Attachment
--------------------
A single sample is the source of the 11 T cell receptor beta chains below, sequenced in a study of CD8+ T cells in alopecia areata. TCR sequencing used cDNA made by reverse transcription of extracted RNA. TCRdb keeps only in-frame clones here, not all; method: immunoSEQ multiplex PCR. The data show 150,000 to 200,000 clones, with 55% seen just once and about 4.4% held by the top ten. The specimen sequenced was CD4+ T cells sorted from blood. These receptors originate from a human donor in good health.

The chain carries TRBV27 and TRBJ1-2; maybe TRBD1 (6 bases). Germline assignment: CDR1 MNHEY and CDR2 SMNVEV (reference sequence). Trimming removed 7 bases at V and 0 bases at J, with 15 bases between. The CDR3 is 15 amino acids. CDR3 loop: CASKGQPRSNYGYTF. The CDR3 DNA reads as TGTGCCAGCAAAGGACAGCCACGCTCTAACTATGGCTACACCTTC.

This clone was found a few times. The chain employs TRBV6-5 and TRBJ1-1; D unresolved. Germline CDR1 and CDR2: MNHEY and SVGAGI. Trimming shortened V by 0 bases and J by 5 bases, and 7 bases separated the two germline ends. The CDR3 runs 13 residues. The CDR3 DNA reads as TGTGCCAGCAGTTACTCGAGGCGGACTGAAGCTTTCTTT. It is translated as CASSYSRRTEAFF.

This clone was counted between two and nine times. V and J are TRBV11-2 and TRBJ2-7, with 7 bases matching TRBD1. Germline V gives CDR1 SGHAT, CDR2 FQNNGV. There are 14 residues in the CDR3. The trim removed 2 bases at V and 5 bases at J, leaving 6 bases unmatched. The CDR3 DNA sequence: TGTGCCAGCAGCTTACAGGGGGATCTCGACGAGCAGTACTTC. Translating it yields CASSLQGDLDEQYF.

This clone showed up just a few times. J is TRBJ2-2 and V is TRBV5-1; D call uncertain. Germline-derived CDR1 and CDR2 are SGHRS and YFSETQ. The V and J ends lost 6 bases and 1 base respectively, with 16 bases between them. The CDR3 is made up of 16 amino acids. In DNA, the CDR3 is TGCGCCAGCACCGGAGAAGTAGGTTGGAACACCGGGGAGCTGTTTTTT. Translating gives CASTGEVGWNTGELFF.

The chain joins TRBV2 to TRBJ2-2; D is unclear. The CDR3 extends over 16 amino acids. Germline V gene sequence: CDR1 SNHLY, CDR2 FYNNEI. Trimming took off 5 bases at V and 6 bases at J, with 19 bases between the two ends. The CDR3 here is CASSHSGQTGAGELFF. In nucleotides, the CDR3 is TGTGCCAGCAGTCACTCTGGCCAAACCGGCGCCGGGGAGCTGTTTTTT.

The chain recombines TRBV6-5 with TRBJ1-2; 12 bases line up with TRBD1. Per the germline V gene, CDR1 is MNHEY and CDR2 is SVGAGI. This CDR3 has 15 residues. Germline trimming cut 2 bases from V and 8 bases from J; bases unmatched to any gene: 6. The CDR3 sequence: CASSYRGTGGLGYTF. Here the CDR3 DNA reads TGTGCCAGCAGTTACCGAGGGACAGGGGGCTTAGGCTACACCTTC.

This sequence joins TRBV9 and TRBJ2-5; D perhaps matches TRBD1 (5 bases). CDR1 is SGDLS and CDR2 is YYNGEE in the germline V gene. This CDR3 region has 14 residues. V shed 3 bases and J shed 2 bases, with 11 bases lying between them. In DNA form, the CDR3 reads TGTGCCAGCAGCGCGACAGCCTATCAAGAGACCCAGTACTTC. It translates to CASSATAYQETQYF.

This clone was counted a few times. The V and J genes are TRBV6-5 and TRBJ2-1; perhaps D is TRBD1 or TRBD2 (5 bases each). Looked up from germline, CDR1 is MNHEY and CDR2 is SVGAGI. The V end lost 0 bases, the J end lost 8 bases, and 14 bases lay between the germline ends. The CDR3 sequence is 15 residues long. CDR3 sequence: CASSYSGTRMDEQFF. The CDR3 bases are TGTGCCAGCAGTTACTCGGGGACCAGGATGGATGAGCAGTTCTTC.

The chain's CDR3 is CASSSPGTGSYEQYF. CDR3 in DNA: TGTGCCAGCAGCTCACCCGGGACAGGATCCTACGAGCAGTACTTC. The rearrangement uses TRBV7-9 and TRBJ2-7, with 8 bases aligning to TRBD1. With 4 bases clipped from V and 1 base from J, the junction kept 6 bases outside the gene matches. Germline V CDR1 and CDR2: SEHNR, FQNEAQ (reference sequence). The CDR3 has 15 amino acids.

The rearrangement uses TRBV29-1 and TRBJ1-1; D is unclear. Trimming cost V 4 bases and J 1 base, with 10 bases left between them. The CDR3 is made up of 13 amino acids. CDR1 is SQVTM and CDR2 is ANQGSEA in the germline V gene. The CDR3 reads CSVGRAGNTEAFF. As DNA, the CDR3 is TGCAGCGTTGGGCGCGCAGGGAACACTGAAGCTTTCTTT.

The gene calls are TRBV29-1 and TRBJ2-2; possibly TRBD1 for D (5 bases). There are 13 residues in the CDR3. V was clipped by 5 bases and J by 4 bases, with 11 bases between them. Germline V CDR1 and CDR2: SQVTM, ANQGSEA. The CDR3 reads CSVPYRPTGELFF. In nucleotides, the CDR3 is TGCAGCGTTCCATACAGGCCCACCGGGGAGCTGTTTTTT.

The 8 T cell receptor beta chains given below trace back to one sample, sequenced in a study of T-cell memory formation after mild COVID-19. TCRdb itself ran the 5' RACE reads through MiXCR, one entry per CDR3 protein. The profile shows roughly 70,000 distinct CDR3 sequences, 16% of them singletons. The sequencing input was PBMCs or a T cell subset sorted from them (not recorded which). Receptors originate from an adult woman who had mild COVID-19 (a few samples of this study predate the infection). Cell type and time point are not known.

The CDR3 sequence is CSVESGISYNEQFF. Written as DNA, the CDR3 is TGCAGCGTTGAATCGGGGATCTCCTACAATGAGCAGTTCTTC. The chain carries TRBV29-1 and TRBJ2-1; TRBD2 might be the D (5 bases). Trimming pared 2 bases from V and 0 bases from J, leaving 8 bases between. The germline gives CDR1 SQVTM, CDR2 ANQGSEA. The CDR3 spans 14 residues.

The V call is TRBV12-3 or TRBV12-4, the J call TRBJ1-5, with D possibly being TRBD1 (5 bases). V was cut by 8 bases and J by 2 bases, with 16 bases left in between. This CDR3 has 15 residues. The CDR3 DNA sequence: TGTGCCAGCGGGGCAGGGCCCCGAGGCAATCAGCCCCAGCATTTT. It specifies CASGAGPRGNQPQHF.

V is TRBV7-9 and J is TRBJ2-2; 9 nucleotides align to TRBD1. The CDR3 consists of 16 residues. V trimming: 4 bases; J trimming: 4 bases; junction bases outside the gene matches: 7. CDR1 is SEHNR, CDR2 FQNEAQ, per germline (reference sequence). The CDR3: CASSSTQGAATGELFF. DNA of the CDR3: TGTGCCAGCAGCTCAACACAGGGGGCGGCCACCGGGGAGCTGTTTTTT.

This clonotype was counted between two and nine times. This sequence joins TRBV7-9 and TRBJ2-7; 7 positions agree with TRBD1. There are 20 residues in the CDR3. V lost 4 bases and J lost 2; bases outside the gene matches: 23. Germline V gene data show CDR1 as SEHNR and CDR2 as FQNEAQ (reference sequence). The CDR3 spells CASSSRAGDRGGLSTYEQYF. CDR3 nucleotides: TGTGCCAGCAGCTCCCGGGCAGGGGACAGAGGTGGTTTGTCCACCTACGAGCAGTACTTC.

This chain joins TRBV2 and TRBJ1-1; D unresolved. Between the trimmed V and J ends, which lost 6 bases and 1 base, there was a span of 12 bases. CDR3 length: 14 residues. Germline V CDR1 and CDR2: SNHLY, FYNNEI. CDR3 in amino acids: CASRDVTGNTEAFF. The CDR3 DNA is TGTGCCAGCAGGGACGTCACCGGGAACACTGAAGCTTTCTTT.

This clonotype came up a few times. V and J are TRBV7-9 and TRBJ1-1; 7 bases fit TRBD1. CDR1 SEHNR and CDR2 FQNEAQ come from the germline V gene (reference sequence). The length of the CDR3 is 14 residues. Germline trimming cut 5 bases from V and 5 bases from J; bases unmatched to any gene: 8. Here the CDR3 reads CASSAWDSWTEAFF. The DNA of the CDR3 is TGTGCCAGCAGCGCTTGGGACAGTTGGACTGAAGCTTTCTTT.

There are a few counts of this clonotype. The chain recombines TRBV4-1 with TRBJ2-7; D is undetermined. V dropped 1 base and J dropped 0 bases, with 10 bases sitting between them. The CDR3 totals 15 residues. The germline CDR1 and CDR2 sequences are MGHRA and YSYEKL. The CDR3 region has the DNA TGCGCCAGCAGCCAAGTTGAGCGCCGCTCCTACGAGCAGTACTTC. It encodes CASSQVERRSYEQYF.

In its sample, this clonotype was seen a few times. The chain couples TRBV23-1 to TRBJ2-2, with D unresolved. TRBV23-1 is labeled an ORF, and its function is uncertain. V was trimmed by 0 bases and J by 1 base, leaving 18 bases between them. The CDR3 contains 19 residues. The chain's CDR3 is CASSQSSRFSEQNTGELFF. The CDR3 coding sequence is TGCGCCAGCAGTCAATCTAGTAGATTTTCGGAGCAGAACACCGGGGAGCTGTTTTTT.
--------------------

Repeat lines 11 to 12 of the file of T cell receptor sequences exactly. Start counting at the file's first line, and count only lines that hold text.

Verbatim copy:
The rearrangement uses TRBV29-1 and TRBJ1-1; D is unclear. Trimming cost V 4 bases and J 1 base, with 10 bases left between them. The CDR3 is made up of 13 amino acids. CDR1 is SQVTM and CDR2 is ANQGSEA in the germline V gene. The CDR3 reads CSVGRAGNTEAFF. As DNA, the CDR3 is TGCAGCGTTGGGCGCGCAGGGAACACTGAAGCTTTCTTT.

The gene calls are TRBV29-1 and TRBJ2-2; possibly TRBD1 for D (5 bases). There are 13 residues in the CDR3. V was clipped by 5 bases and J by 4 bases, with 11 bases between them. Germline V CDR1 and CDR2: SQVTM, ANQGSEA. The CDR3 reads CSVPYRPTGELFF. In nucleotides, the CDR3 is TGCAGCGTTCCATACAGGCCCACCGGGGAGCTGTTTTTT.